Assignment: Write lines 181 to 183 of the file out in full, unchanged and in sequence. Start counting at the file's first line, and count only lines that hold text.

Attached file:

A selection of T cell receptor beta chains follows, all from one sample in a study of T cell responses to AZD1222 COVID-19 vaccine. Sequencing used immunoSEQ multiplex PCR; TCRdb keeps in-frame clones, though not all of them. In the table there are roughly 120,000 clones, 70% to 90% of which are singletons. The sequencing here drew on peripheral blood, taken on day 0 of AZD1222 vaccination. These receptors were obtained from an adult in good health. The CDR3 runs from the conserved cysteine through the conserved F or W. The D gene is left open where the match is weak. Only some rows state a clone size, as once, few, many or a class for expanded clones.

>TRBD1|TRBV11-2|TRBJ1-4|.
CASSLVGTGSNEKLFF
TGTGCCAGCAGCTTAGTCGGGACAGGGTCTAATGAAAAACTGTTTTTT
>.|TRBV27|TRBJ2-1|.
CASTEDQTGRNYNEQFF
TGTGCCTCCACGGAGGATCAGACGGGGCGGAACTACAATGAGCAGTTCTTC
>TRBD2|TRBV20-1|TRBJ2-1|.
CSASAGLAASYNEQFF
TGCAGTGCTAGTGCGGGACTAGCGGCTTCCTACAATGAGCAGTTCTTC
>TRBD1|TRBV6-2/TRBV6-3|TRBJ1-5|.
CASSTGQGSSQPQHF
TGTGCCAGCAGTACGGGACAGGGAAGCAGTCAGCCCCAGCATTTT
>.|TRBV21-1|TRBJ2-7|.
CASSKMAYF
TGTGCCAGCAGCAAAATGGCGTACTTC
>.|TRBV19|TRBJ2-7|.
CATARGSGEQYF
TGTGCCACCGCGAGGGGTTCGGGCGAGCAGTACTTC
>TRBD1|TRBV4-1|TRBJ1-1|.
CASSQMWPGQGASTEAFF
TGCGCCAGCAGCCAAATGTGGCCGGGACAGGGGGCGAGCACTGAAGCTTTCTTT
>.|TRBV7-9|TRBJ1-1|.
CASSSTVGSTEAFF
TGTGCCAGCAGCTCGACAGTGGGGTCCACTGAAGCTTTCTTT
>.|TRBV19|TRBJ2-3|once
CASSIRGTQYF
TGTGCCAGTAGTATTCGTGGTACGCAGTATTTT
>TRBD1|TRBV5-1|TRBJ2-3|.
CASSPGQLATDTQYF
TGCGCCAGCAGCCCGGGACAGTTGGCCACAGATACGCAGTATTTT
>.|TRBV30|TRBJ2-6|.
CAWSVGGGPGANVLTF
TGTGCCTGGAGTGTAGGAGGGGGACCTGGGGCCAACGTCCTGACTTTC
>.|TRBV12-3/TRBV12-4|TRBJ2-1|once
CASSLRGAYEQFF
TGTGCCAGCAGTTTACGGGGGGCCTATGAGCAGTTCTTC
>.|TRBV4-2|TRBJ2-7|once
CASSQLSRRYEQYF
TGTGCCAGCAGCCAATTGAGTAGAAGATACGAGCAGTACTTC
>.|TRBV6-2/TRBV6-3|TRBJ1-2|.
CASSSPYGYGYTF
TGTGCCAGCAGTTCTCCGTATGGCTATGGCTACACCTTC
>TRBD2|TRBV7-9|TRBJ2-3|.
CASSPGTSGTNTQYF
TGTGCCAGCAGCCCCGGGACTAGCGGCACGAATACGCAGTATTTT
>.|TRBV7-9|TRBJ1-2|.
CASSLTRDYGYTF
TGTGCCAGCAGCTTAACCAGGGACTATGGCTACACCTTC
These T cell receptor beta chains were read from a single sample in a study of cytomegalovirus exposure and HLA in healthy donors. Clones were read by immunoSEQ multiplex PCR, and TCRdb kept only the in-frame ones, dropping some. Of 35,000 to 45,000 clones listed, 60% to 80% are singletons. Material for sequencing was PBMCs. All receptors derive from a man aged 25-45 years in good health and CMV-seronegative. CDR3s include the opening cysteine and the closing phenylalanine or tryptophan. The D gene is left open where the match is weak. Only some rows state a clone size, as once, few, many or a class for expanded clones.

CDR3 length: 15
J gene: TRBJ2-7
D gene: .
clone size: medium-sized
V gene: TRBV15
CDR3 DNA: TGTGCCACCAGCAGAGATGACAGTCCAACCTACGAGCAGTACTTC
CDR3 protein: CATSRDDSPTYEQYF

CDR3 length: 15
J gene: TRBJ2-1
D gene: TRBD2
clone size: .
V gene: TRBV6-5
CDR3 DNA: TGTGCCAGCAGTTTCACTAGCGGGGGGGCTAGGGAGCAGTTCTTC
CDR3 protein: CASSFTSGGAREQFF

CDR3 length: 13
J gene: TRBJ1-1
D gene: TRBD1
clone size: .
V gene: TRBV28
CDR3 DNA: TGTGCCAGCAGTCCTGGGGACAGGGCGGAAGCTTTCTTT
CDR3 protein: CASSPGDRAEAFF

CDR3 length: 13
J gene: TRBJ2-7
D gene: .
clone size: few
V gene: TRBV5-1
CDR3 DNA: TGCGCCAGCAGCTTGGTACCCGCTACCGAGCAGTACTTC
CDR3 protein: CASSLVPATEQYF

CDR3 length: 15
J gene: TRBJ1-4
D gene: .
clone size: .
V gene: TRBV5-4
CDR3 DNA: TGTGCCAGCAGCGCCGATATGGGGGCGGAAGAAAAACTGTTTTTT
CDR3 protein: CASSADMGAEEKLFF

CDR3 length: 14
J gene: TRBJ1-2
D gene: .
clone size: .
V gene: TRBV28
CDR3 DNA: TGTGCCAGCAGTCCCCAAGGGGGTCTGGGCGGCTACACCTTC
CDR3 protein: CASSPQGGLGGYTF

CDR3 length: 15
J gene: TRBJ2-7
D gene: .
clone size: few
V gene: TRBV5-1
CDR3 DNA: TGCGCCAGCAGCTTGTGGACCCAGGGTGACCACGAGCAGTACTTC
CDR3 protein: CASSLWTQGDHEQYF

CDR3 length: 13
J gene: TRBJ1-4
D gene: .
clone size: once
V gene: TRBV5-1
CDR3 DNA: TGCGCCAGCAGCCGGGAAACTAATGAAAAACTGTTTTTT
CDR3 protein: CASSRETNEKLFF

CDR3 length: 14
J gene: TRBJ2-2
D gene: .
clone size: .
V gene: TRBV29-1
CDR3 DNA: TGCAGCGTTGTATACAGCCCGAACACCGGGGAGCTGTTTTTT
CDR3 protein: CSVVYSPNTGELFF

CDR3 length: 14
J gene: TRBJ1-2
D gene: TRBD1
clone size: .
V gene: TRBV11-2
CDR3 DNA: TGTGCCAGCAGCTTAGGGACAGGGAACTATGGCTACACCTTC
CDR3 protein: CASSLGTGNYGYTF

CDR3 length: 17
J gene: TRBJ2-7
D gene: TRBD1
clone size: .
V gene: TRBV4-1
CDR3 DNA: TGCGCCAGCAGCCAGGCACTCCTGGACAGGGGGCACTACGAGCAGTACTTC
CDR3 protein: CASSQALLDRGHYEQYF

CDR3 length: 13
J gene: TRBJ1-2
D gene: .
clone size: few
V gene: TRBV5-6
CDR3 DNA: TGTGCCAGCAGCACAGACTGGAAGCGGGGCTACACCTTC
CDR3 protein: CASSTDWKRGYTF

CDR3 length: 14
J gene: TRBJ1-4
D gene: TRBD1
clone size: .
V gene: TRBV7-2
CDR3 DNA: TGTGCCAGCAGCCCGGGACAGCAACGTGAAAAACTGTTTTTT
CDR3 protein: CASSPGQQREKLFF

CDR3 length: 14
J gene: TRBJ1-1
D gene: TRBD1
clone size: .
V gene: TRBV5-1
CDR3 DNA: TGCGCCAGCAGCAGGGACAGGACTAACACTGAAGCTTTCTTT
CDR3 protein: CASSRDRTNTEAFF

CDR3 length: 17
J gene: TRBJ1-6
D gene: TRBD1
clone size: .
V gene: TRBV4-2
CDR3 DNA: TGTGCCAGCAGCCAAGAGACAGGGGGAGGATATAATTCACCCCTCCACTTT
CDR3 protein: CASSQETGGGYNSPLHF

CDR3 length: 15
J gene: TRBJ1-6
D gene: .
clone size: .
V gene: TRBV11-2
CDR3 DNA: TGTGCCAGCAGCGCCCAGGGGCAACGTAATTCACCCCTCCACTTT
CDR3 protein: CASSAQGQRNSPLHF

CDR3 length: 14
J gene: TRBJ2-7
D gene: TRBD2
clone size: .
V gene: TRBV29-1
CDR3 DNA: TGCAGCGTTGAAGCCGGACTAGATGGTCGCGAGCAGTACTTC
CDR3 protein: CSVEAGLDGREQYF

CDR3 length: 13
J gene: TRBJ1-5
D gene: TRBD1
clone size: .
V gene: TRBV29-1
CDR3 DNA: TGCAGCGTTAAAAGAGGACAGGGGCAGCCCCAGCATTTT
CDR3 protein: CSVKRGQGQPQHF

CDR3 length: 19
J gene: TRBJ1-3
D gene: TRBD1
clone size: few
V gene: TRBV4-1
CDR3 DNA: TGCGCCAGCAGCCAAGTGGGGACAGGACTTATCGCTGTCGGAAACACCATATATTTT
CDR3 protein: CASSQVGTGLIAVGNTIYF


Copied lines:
V gene: TRBV4-1
CDR3 DNA: TGCGCCAGCAGCCAAGTGGGGACAGGACTTATCGCTGTCGGAAACACCATATATTTT
CDR3 protein: CASSQVGTGLIAVGNTIYF